I know he has enemies. I know he has people who tolerate him. I know he has frequent conflicts. But I don't know if he has friends. And this year, it makes me sad. It makes me especially sad as my husband pays the park rental fee and tries to make a celebratory plan. It makes me sad because I don't know if anyone will show up. After all, his birthday is the end of May, not long before school gets out, and he has not been invited to a single party all year. Not by a kid at school, and not by a kid outside of school.
And I somehow doubt it's because all those other kids' parents conned their kids into foregoing parties to hide from social ostracism at Disneyland. Wish I could.

Monday, April 9, 2012


A woman sits in front of her computer, trembling.
She can neither focus on what she wants to Google, nor can she stop vainly searching.
She tries every combination her rattled mind can make using the word autism, until it's too late to sleep and too early to rise, but never finds her way in any clear directions. So much for a degree in tech.
I want to reach her and tell her that the reason none of those digital pages have any answers is that the answers are just down the hall, where her son is in his bed. He is the answer, himself, to the question: Who is my child? Where is my child? He has been her question and her answer, and she should rest easy knowing that nothing anyone else ever says or does will change that he is her beautiful boy.
I cannot go back and help myself, when I was that woman trembling in the face of a word -- autism -- and the fear that the word was enough to destroy a family's hopes and dreams.
But I sit now in front of my computer, determined to find some path to other mothers, other fathers, who sit in front of their computers in despair; determined to tell them, I know, I know, I know. Hope, hope, hope. Sleep, sleep, sleep. Your child is your child. Autism is just a word. Be where you are, with your child.

Sunday, April 1, 2012


What is better than having the world's most talented educational therapist?
Having the world's most talented educational therapist who also is gifted at ABA.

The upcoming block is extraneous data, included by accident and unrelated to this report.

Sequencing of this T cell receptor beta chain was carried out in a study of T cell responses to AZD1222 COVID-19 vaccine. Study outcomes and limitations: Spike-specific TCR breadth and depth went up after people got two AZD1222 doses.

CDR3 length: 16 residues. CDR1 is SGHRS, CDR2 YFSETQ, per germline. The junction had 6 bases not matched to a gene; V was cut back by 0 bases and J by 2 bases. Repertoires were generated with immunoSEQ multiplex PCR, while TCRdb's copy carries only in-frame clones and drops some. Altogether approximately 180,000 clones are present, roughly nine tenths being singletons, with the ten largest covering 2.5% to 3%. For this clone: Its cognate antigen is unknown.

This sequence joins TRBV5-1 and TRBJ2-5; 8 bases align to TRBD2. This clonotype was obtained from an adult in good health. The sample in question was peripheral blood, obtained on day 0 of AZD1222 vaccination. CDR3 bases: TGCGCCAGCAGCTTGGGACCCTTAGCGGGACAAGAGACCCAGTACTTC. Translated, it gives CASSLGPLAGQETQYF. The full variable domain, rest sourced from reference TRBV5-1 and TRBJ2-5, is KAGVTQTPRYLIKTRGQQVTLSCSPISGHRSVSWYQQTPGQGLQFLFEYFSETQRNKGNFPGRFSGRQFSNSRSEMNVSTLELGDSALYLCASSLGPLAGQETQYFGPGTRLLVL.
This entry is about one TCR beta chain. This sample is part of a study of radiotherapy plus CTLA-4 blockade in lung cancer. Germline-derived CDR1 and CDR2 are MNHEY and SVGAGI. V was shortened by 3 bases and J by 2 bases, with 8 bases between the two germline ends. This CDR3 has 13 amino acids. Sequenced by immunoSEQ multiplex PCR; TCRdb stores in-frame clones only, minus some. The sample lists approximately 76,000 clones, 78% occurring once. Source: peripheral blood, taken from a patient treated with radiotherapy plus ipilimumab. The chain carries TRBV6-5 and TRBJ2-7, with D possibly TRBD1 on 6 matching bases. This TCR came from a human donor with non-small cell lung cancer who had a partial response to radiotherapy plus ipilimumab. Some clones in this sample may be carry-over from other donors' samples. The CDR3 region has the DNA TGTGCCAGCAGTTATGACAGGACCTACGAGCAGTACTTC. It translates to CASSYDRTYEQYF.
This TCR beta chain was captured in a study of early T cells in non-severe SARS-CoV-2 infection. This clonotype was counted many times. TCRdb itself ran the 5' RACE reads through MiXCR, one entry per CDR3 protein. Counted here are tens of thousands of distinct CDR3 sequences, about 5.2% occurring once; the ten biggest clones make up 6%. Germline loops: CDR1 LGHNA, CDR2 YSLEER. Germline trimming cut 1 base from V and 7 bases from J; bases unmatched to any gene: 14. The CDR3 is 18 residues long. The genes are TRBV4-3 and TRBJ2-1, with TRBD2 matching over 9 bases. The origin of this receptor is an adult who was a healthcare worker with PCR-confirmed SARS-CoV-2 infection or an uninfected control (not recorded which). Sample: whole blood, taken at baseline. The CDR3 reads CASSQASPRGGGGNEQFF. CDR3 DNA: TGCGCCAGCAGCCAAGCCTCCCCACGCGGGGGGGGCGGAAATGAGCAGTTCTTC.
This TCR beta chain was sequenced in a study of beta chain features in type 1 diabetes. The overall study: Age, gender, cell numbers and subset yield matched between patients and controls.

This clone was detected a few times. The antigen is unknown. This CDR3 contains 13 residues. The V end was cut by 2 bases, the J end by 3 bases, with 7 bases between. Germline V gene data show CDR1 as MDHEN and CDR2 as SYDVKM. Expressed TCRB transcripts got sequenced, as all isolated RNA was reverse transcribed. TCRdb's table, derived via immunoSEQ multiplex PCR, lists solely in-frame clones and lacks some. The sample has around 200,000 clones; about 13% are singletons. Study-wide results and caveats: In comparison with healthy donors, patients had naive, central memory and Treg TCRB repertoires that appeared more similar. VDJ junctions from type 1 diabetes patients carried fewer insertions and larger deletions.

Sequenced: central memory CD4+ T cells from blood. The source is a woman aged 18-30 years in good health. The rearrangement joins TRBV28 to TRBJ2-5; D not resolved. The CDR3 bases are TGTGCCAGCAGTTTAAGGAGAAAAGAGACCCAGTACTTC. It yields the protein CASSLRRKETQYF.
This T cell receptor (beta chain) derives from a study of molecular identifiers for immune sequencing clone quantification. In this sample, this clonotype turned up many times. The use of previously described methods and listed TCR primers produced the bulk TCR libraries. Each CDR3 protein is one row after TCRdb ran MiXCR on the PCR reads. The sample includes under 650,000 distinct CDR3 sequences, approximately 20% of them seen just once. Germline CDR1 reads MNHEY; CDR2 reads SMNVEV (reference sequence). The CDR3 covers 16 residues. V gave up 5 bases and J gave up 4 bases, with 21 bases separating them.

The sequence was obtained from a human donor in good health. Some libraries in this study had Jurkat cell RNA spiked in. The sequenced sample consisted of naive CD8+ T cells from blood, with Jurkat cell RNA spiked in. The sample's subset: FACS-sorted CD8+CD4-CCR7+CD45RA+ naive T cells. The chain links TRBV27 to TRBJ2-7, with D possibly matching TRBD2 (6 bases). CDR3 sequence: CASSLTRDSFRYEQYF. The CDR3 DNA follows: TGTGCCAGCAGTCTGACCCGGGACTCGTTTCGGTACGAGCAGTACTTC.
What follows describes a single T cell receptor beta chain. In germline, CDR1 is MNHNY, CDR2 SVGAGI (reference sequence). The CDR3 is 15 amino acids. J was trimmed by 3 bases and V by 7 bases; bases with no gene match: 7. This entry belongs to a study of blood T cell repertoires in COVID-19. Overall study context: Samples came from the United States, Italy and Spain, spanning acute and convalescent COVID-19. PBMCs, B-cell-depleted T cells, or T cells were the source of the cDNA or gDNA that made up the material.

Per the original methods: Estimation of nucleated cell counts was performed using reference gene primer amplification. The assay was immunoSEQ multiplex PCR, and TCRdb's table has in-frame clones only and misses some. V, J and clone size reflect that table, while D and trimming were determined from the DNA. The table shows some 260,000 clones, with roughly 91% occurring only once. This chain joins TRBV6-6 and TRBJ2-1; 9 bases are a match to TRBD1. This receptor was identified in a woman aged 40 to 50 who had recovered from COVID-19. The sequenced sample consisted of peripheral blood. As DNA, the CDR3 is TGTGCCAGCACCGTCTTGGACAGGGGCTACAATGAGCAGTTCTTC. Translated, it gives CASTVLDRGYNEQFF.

Yesterday my son was working with the genius S, his ed therapist, on math, his nemesis. But it wasn't his complete lack of number sense troubling him. "We ran straight into his diagnosis today," S told me. He got very rigid about a set of directions, and he became extremely agitated because he thought he was going to be able to write a story, and then it turned out he was actually working with word problems. Perseveration, anxiety, impulsivity -- wham.

At the end of the session, S told me something like: Sure, we didn't get as much math covered as I would like, and as an ed therapist, that could bother me. But as a behaviorist, oh my gosh, this was big. He learned how to stomp through something, to stick with it, to calm himself down when he was in sensory overload. He got through the work! That is a big deal. I am so proud of him, and I want him to know that being able to do that is important.

When Roo finishes all his work and does it calmly, he gets a reward. He definitely lost his cool for part of the time, and he didn't finish everything. I was tempted to give him the reward anyway for trying so hard. But together we decided that he would get a reward -- just not the same reward he gets when he finishes all his work calmly. Instead, I took him to the library to get a card and check out 10 books. He tried to talk me into both rewards, but when I talked him through it, he sighed deeply and put his hand on my cheek.

"Okay, mommy. Next time, I want BOTH prizes. Now, let's go get some BOOOOOKS!"
I love that kid.